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Confronting Russia

by Robert McMahon, Editor
September 9, 2008

It may not be a new Cold War but a definite chill has set in between the West and Russia following Russia’s military occupation of Georgia and recognition of its two breakaway provinces. The Russia-Georgia conflict has made its way into the U.S. presidential race as well. Seeking to chart a way forward, the Economist has kicked off an important two-week debate in response to the proposition: “The West must be bolder in its response to a newly assertive Russia.”

Anne-Marie Slaughter, who heads Princeton’s Woodrow Wilson school, argues in favor of bolder action: In her opening post, she writes:

“As popular as Vladimir Putin and his party are, they are delivering a heady nationalist brew rather than actually providing badly needed economic and social benefits to the population at large. It is that domestic political equation that the West must counterbalance by making clear that the diplomatic, political and economic costs of external adventures outweigh the domestic benefits.”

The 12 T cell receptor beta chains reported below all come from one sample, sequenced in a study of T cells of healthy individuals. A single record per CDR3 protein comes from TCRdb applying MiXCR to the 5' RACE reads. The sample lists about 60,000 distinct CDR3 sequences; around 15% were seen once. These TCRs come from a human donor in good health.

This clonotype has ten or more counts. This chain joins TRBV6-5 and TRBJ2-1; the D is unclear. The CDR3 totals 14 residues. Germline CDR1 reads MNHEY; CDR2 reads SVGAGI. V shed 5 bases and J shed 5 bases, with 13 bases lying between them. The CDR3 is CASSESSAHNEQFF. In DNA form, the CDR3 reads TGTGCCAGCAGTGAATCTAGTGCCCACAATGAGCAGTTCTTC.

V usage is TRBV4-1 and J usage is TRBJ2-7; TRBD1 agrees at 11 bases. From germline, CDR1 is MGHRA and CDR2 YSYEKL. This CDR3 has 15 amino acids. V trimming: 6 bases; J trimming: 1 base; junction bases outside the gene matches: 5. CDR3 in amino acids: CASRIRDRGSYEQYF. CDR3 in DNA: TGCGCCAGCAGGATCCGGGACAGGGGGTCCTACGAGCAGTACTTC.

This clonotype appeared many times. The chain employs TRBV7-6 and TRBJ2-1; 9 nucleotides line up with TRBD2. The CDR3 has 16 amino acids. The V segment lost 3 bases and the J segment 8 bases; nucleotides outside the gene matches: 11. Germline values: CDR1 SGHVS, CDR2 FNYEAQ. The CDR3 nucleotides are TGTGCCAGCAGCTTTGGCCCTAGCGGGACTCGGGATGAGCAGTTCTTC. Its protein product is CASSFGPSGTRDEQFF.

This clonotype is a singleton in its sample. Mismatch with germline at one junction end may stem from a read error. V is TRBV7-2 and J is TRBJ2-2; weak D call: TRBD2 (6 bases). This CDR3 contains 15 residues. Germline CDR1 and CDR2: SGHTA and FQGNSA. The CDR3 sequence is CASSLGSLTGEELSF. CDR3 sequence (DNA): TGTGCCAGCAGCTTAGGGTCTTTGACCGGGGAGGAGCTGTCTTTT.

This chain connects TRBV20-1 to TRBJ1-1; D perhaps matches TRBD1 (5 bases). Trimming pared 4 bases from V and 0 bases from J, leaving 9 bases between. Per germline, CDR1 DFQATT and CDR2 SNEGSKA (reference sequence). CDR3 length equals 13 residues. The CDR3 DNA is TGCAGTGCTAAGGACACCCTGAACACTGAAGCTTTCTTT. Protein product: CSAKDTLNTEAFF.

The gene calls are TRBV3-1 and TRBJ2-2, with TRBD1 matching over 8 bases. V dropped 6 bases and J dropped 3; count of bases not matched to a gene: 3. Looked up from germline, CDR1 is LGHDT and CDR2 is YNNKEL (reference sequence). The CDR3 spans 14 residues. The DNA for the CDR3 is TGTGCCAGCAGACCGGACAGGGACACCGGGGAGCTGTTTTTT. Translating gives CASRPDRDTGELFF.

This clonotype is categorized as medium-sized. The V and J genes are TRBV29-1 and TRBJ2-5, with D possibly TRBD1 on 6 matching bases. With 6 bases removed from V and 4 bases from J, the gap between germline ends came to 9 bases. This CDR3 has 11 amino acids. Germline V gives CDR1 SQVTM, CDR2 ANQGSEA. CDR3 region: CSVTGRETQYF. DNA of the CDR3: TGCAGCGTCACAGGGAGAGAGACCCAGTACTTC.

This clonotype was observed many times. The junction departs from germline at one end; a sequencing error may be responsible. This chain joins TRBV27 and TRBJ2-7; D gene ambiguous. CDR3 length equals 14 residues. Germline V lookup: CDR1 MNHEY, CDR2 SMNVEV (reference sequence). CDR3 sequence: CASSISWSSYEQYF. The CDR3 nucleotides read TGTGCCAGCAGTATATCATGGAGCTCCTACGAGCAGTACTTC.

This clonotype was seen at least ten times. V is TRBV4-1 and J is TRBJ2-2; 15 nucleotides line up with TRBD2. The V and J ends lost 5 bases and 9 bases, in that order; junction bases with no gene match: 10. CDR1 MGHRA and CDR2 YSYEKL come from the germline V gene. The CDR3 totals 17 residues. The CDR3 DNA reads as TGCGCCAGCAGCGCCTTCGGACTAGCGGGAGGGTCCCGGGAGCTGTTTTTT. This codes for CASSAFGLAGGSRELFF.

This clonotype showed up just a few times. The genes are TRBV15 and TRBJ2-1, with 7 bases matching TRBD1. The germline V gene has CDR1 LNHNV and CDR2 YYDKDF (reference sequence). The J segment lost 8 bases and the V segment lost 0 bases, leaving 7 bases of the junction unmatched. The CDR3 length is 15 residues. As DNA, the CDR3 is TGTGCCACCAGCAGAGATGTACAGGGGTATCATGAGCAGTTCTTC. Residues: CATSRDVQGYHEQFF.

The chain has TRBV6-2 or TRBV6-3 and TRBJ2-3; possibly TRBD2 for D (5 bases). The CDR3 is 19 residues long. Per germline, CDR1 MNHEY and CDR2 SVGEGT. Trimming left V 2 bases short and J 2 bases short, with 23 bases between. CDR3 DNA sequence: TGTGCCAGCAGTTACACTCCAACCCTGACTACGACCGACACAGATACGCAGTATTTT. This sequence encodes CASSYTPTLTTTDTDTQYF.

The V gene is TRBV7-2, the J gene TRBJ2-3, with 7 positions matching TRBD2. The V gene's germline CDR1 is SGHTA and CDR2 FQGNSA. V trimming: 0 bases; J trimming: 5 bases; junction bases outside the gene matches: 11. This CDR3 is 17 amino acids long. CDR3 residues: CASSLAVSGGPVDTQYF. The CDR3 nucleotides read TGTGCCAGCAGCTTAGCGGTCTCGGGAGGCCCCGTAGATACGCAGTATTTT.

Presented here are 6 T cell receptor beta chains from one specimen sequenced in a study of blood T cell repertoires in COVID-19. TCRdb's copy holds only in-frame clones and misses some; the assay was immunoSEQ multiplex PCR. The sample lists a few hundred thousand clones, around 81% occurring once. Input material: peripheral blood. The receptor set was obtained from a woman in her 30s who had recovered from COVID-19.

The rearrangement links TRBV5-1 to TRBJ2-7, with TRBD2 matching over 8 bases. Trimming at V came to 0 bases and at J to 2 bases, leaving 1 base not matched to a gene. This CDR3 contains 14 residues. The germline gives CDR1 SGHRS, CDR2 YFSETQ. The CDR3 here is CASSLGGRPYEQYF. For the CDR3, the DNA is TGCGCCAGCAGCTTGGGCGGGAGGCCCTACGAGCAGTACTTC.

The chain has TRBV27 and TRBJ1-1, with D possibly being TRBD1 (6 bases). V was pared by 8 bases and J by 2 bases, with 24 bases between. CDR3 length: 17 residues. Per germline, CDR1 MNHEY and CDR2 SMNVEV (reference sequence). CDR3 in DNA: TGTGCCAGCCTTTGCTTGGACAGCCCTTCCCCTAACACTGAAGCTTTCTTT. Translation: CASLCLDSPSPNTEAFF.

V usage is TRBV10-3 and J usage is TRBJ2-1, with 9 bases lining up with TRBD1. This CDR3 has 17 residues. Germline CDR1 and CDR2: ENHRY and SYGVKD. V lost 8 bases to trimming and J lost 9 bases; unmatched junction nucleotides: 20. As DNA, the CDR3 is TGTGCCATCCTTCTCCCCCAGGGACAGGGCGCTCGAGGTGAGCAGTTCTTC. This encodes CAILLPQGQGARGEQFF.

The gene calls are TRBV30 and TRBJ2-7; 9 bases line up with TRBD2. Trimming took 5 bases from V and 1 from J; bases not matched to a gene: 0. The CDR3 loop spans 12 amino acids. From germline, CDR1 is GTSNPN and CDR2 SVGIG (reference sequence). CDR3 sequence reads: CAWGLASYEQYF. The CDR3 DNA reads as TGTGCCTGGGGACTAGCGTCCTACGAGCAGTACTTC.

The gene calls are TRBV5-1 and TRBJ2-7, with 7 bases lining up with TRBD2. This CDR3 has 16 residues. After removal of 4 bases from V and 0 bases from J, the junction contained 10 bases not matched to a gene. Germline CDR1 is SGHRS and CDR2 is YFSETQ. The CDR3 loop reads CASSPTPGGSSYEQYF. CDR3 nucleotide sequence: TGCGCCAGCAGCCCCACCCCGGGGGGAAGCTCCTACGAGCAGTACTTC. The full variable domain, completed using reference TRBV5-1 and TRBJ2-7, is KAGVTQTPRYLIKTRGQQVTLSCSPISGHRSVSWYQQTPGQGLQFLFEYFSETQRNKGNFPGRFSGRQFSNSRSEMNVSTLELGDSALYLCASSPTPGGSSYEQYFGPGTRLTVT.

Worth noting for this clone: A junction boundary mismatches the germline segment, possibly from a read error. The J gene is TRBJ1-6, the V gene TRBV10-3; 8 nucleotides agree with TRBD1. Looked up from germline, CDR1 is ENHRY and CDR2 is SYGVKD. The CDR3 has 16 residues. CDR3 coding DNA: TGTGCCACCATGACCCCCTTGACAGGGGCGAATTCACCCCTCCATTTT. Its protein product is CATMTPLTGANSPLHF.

But the Carnegie Endowment’s Dmitri V. Trenin counters that under Putin, Russians are more affluent than ever and “capitalism is transforming Russian society on a daily basis.” He offers the following advice in his opening post:

“Rather than thinking about bold steps which would fuel nascent confrontation it makes more sense to subject old stereotypes to a reality check, and figure out whither Russia is heading, and what it actually wants. And then perhaps use the present crisis to structure a security relationship in Europe which would include Russia and reassure its wary neighbors. That, incidentally, may come in handy as other crises may jolt the world: a politico-nuclear meltdown in Pakistan, a Taliban comeback in Afghanistan, Iran’s nuclear weapons progress, North Korea’s proliferation regression and the like.”  

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